The irony is that having seen the value of Bt corn, farmers are unwilling to sacrifice a single ear. The National Corn Growers Association noted that “if the refuge requirements are too onerous, growers will not be able to justify using the technology from an economic perspective”. In case that's too abstruse, NCGA board member Tim Hume spelled it out: “Bt corn has shown us just how much yield we are losing to corn borers, and we are not willing to accept that yield loss anymore. ... Raising the refuge requirement moves growers away from Bt and back to sprays, and I don’t think that’s what anyone envisioned when we first heard about the promise of this new, environmentally compatible technology.”15
One Canadian farmer said that the refuge strategy would fail because no farmer will pay a premium price for Bt hybrids if he has to plant “junk” hybrids on 25 per cent of his acreage. Most progressive farmers, he said, would buy and plant the new hybrids edge-to-edge and leave it to their less-progressive neighbours to stick with the cheaper, older varieties without the Bt gene. If that farmer is correct, said a Canadian agricultural journalist, “it’s a sad situation. It speaks of farmers being totally selfish, of farmers defying logic.”16
Sadly, experience suggests that the farmer is correct, as the use of Admire to control Colorado beetle in potatoes shows. Farmers were warned to use Admire sparingly to avoid the spread of resistance, which the beetle has developed to every other insecticide deployed against it. But many North American farmers ignored that advice and rely totally on Admire. And the beetle is resistant.
Basing an argument on the desire for scientific certainty, especially in a culture that understands neither statistics nor risk and that has not embraced the precautionary principle, always permits one’s opponents to come up with countervailing conclusions. My suspicion is that opposition to GM crops is actually a lot more emotional than most people will admit. “I believe that this kind of genetic modification takes mankind into realms that belong to God, and to God alone,” wrote a very honest Prince Charles. He was referring specifically to transferring genes between distantly related species, like the mythical strawberry-with-fish-anti-freeze that upsets some people inordinately. Again, a hostage to fortune. What if the gene sequence came from a flounder, but the physical gene was manufactured at the laboratory bench? This is not such a far-fetched idea: the first mammal gene engineered into a bacterium was an entirely synthetic version of the human anti-growth hormone gene, and that was almost 20 years ago.17 What if the anti-freeze came not from a fish but from a carrot?18
Objecting to the source of the gene is thus fraught with difficulties. Objecting on principle is equally hard. Prince Charles made an exception for “certain highly beneficial and specific medical applications,” so we can assume he would be in favour of plants engineered to make vaccines. These already exist for foot and mouth disease in cattle, diarrhoea in humans, and against the bacteria that cause tooth decay; more are in the pipeline. Are those GM crops acceptable? Are crops engineered to provide feedstocks for a chemicals industry that currently uses petroleum?
Opposition to GM crops and foods is loud. In the UK, the government seems now to favour a three-year temporary moratorium on the commercial growing of GM crops, though the use of GM foods produced elsewhere seems not to be under any regulatory threat. The response of farmers in this country will be interesting. Global problems -- especially of resistance -- are the result of individual local actions. Farmers to date have shown no evidence of having the greater good at heart. And why should they, when, like other industries, they tend to reap the profits themselves while society at large pays the costs.19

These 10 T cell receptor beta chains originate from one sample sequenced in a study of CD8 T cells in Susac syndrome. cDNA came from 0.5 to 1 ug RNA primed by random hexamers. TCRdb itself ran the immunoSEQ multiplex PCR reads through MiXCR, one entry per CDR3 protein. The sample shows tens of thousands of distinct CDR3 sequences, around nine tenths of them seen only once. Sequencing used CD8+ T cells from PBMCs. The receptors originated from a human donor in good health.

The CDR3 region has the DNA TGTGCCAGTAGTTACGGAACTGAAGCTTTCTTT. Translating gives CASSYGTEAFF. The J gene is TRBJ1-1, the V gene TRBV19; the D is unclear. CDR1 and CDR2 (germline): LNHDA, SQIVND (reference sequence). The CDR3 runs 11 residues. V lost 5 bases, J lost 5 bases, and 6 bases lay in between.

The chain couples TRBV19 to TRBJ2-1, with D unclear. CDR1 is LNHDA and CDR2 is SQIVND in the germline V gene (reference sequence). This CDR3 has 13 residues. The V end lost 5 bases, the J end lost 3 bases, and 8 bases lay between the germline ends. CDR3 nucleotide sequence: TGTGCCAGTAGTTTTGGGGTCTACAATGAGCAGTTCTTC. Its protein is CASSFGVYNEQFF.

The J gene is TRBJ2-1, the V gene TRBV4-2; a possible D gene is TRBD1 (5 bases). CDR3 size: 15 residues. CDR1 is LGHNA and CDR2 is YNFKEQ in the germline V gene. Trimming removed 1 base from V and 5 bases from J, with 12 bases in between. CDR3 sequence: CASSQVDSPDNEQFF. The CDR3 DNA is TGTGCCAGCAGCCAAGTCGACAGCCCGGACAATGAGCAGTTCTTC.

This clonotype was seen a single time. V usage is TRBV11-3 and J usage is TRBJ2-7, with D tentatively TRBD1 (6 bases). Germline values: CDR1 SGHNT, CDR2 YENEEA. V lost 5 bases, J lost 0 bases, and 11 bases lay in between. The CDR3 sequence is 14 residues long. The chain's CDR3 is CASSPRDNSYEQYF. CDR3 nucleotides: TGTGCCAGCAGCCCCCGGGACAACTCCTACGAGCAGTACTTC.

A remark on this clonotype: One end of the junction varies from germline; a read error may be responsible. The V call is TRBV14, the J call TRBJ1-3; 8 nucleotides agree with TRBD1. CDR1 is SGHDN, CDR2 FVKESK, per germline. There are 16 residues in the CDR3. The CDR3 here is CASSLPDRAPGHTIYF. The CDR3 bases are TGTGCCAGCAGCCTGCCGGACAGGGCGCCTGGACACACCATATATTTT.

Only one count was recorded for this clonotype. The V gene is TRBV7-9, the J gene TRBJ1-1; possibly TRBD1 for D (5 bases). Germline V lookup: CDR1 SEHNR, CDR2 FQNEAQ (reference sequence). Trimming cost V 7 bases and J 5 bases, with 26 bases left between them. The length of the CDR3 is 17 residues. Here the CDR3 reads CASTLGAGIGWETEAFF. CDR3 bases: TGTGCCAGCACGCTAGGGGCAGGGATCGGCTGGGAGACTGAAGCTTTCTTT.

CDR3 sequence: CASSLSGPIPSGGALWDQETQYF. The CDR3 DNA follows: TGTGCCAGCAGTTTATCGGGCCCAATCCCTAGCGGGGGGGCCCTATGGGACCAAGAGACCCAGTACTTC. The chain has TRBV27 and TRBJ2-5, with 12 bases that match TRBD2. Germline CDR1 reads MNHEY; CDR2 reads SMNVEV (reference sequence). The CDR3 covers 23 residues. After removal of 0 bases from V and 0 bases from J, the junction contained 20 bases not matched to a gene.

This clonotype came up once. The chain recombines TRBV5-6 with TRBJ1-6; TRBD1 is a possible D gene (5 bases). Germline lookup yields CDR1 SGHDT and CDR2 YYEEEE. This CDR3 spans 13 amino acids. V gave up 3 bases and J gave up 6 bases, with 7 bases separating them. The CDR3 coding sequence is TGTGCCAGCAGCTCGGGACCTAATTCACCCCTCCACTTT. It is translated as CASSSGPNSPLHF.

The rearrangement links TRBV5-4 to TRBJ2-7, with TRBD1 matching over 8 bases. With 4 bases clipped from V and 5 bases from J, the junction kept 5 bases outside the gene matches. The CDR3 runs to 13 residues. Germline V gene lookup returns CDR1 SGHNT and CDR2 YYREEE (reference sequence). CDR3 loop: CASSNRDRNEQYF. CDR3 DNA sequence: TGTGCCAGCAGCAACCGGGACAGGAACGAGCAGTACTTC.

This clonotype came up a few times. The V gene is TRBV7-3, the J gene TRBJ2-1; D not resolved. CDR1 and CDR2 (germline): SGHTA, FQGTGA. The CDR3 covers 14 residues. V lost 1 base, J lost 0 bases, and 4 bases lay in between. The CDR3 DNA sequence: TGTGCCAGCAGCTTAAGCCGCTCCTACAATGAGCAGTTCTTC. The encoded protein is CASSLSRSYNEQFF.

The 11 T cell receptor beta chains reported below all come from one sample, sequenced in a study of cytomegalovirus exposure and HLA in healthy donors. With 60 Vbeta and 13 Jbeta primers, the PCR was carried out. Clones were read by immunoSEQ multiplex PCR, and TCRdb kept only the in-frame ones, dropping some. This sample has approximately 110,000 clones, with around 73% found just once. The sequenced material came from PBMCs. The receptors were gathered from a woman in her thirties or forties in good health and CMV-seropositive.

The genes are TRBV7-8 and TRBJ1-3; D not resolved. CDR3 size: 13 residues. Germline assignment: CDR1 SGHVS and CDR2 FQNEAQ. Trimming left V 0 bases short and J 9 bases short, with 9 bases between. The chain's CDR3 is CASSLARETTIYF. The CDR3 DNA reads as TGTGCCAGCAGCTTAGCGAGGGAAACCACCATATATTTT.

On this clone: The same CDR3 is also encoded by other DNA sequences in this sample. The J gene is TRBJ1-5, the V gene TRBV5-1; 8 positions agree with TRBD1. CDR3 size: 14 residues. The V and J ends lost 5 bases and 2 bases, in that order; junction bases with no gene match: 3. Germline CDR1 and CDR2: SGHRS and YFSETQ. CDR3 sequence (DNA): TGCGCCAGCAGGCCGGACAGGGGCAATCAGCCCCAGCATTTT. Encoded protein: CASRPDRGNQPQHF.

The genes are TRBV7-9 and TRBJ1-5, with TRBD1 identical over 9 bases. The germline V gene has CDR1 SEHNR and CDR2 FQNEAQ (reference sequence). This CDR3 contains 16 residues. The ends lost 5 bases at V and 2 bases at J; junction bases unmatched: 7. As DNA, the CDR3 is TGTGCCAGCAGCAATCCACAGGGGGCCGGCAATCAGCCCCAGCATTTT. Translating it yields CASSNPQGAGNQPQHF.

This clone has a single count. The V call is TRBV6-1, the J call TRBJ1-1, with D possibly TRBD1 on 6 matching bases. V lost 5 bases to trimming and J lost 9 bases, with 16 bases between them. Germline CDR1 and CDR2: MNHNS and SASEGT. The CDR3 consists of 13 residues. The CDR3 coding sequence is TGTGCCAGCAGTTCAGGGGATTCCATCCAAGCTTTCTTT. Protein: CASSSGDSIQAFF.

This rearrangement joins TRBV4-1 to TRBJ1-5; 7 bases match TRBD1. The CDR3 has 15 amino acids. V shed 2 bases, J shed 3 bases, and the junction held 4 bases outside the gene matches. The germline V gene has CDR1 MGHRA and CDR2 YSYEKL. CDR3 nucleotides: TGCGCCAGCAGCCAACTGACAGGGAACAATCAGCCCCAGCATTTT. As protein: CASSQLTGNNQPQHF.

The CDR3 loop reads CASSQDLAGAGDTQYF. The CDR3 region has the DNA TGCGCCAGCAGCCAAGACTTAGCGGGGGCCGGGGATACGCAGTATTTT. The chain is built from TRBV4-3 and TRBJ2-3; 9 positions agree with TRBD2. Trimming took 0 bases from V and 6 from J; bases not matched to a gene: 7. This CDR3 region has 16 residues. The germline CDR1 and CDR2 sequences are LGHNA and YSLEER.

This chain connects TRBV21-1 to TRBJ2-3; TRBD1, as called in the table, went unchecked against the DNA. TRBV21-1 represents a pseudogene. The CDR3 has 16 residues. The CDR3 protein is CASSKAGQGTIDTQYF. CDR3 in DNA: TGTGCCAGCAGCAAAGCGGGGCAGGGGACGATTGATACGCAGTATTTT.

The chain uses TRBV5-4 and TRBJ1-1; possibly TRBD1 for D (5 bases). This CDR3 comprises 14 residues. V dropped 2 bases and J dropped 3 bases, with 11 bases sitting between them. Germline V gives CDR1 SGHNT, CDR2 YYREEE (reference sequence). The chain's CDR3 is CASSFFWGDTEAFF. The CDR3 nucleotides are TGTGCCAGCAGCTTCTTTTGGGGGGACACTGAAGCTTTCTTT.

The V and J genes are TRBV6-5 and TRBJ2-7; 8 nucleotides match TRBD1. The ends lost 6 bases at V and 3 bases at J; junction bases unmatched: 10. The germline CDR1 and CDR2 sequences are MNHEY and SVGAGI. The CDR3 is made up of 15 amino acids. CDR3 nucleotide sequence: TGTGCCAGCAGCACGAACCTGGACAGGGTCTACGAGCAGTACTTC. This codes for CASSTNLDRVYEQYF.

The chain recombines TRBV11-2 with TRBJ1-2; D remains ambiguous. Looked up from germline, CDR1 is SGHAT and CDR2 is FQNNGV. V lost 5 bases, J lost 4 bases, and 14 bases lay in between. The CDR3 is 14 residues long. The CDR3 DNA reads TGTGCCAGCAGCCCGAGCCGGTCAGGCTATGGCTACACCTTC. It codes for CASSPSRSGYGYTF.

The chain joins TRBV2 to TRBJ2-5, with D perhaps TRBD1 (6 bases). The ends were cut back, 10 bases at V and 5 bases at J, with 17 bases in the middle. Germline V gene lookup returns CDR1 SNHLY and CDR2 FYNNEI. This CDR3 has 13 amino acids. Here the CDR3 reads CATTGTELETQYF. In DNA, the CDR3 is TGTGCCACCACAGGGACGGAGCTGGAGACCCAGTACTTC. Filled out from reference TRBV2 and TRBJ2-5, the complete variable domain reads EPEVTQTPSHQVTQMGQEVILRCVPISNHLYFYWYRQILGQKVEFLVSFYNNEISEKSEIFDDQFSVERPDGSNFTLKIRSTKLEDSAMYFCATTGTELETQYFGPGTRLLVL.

Opponents of GM crops should come out with it and admit that they just don’t like it, even though that might require some painful case-by-case decisions. Farmers would do well to stand back and ask whether they cannot reap the benefits offered by GM crops by using other techniques, with the added gain of producing a product people might actively prefer, for whatever dubious reasons.
Jeremy Cherfas is a biologist who has followed the unfolding story of genetic manipulation since its birth in the 1970s. He writes and broadcasts on matters of food and agriculture.
Seeds of disaster, Prince Charles, 10 June 1998, Daily Telegraph. ↩
Richard Dawkins, August 14, 1988 The Independent. ↩
Jeremy Cherfas (1982) Man Made Life: an overview of the science, technology and commerce of genetic engineering, Blackwell Scientific Publishers: Oxford. ↩
Tabashnik, B.E. (1994) Ann. Rev. Entomol. 39: 47−79. Tabashnik, B.E. (1997) Proc. Natl. Acad. Sci. USA 94: 3488−90. ↩
Akeroyd, John (1994) Seeds of Destruction? Non-native wildflower seed and British floral biodiversity. Plantlife: London. ↩
Super wild oats gains herbicide resistance, D'Arce McMillan, August 13, 1998 Western Producer. ↩
Supergrass sets alarm bells ringing, New Scientist, 6 July 1996, p 6. ↩
R. G. Anthony et al (1998) Herbicide resistance caused by spontaneous mutation of the cytoskeletal protein tubulin, Nature 393: 260. ↩
F. Diaz-Gonzalez, T. R.Callaway, M. G. Kizoulis, and J. B. Russell (1998) Grain Feeding and the Dissemination of Acid-Resistant Escherichia coli from Cattle, Science, 281:1666−8. ↩
D.E. Carr (1972) The Deadly Feast of Life, Heinemann: London. ↩
Poisonous potatoes: a case study in miscommunicating science, 13 August 1998 issue of The Bowditch Group Electronic AgBiotech Newsletter (www.bowditchgroup.com/index.html/) ↩
Allison A. Snow, Bente Andersen, and Rikke Bagger Jørgensen (1988) Costs of transgenic herbicide resistance introgressed from Brassica napus into weedy Brassica rapa, Molecular Evolution (in press). ↩
Scott, S.E. and Wilkinson M.J. (1998), Nature 393: 320. ↩
Novartis Seeds Inc., Press Release, 21 September 1998. ↩
National Corn Growers Association, Press Release, 24 September 1998. ↩
Bt corn and refugia, Jim Romahn, 8 October 1998 Manitoba Cooperator. ↩
See Cherfas, op.cit. p 145. ↩
L. Worrall et al. (1998) A Carrot Leucine-Rich-Repeat Protein That Inhibits Ice Recrystallization, Science 282:115-7. ↩
Garrett Hardin (1993) Living Within Limits, Oxford University Press: Oxford. ↩